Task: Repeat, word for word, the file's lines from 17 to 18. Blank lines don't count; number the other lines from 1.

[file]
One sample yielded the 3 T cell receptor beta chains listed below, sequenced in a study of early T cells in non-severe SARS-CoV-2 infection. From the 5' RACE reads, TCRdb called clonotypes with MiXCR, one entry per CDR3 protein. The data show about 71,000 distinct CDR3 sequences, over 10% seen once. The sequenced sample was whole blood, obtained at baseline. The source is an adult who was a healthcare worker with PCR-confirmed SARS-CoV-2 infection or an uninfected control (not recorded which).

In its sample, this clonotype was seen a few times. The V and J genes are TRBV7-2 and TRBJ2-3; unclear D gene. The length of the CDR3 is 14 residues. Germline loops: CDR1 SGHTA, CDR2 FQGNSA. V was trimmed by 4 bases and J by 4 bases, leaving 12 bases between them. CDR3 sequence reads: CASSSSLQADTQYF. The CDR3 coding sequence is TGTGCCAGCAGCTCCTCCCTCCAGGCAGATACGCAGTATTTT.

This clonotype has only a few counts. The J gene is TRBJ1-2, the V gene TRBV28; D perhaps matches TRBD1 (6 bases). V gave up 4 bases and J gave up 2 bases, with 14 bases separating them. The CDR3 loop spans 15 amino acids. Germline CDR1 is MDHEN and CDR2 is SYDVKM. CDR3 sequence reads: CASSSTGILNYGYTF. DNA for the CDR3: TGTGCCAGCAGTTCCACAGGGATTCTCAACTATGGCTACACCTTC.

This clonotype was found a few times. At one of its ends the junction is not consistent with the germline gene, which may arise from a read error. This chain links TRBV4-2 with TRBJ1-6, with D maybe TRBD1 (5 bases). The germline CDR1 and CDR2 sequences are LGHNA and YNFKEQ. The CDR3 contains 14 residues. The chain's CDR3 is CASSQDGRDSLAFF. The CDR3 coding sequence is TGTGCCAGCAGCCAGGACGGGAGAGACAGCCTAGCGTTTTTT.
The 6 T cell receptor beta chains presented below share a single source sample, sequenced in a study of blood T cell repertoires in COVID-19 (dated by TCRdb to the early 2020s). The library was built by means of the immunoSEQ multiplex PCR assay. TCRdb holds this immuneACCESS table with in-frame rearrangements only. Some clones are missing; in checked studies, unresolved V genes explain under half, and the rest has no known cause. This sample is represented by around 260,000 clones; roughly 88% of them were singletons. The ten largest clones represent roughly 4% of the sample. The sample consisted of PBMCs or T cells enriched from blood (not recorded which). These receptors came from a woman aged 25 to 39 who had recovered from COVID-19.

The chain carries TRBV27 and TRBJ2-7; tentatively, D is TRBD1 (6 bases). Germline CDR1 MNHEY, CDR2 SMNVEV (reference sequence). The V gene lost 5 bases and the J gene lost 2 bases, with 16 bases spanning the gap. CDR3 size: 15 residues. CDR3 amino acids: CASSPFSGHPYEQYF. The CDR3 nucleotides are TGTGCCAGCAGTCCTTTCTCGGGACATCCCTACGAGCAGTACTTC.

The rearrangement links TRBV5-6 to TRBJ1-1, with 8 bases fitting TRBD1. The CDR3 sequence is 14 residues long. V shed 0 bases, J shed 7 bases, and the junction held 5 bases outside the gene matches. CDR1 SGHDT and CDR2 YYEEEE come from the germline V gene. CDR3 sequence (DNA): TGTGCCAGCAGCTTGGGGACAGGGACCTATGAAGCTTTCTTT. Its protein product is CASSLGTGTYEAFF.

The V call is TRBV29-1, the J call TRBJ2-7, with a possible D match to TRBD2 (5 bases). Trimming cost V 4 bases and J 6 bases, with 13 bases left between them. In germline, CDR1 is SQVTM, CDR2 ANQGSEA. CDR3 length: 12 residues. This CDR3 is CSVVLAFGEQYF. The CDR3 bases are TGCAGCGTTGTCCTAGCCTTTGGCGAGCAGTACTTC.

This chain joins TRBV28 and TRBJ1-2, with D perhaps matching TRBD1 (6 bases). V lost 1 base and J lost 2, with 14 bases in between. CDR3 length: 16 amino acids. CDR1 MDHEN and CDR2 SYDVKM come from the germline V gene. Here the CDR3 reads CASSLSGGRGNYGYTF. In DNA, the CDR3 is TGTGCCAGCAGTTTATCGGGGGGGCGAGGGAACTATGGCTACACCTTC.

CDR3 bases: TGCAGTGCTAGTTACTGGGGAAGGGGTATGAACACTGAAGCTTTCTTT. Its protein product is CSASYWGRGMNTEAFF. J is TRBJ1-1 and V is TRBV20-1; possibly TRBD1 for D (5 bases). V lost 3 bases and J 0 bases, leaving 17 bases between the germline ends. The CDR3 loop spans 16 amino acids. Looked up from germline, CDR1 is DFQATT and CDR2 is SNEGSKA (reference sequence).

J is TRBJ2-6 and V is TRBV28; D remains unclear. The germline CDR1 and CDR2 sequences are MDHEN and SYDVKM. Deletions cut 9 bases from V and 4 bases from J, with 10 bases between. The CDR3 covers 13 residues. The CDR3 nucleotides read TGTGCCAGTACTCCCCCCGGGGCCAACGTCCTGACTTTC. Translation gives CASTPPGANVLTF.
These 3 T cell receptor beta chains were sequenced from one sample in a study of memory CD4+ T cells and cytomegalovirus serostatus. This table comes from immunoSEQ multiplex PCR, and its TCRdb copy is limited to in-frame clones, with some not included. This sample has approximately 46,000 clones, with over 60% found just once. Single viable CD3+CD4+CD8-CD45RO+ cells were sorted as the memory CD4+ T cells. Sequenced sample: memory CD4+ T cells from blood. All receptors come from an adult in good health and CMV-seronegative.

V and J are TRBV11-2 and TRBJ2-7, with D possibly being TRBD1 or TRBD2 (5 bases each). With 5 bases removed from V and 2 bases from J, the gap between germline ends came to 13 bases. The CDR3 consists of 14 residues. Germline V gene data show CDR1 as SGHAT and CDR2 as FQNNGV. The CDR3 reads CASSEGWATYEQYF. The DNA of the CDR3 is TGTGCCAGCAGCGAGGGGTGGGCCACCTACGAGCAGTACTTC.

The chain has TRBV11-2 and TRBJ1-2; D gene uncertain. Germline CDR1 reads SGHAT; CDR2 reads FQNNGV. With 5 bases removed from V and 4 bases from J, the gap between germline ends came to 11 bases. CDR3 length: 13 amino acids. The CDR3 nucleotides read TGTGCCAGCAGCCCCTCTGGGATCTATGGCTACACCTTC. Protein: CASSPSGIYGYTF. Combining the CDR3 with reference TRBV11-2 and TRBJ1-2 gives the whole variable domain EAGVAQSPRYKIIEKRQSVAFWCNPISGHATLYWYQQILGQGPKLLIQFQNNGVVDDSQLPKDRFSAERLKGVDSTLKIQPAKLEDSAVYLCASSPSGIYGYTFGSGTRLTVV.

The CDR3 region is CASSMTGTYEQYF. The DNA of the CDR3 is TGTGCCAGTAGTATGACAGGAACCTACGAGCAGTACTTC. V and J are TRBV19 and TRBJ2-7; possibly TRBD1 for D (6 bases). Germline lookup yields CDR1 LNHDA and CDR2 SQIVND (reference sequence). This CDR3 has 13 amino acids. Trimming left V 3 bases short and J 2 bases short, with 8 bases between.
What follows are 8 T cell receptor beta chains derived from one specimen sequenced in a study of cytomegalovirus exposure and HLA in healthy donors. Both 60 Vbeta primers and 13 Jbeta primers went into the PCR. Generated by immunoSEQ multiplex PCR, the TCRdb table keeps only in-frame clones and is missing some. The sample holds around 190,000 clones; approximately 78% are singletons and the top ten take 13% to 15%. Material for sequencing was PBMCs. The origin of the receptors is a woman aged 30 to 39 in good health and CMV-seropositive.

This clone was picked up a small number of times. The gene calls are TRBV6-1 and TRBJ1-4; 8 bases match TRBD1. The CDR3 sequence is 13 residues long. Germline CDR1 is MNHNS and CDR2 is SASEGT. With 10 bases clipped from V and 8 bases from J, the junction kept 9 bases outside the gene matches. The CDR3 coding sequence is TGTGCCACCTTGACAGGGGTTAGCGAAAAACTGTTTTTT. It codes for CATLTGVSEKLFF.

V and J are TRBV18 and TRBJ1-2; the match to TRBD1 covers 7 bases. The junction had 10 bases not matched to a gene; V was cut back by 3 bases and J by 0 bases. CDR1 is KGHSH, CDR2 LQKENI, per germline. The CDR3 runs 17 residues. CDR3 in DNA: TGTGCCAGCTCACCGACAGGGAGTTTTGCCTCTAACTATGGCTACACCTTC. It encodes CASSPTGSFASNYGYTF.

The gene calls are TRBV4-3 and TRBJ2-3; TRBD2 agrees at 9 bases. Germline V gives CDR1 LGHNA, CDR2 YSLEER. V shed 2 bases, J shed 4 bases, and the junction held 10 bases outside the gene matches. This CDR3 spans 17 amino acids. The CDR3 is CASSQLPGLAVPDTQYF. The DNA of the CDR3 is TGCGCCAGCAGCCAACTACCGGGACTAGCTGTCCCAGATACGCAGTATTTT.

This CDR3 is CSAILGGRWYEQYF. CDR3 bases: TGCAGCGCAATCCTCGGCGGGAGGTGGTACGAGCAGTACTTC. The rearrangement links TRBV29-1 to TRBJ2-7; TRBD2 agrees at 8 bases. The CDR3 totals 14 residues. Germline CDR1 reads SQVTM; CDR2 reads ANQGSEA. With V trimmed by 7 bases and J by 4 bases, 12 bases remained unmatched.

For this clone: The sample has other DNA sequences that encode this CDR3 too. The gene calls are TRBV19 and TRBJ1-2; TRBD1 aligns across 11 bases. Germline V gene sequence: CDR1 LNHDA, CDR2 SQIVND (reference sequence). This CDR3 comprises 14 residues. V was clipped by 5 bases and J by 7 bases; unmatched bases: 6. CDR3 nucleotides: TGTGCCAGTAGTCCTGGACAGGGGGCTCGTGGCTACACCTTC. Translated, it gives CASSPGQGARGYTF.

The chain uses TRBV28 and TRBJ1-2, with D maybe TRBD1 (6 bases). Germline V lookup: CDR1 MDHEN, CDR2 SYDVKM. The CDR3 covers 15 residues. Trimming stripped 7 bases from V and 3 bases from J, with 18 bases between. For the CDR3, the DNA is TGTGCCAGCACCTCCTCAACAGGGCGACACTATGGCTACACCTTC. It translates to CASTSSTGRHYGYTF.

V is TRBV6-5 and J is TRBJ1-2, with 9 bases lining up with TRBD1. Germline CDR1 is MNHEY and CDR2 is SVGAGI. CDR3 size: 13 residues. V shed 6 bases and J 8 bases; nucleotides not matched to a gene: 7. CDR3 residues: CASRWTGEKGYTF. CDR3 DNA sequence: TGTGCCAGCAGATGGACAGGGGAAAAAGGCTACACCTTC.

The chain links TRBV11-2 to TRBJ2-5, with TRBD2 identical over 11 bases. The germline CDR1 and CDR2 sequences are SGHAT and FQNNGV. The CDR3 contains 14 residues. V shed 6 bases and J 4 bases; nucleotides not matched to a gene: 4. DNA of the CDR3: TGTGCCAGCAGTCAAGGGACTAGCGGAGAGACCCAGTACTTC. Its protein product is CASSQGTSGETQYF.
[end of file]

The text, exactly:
This clone was picked up a small number of times. The gene calls are TRBV6-1 and TRBJ1-4; 8 bases match TRBD1. The CDR3 sequence is 13 residues long. Germline CDR1 is MNHNS and CDR2 is SASEGT. With 10 bases clipped from V and 8 bases from J, the junction kept 9 bases outside the gene matches. The CDR3 coding sequence is TGTGCCACCTTGACAGGGGTTAGCGAAAAACTGTTTTTT. It codes for CATLTGVSEKLFF.

V and J are TRBV18 and TRBJ1-2; the match to TRBD1 covers 7 bases. The junction had 10 bases not matched to a gene; V was cut back by 3 bases and J by 0 bases. CDR1 is KGHSH, CDR2 LQKENI, per germline. The CDR3 runs 17 residues. CDR3 in DNA: TGTGCCAGCTCACCGACAGGGAGTTTTGCCTCTAACTATGGCTACACCTTC. It encodes CASSPTGSFASNYGYTF.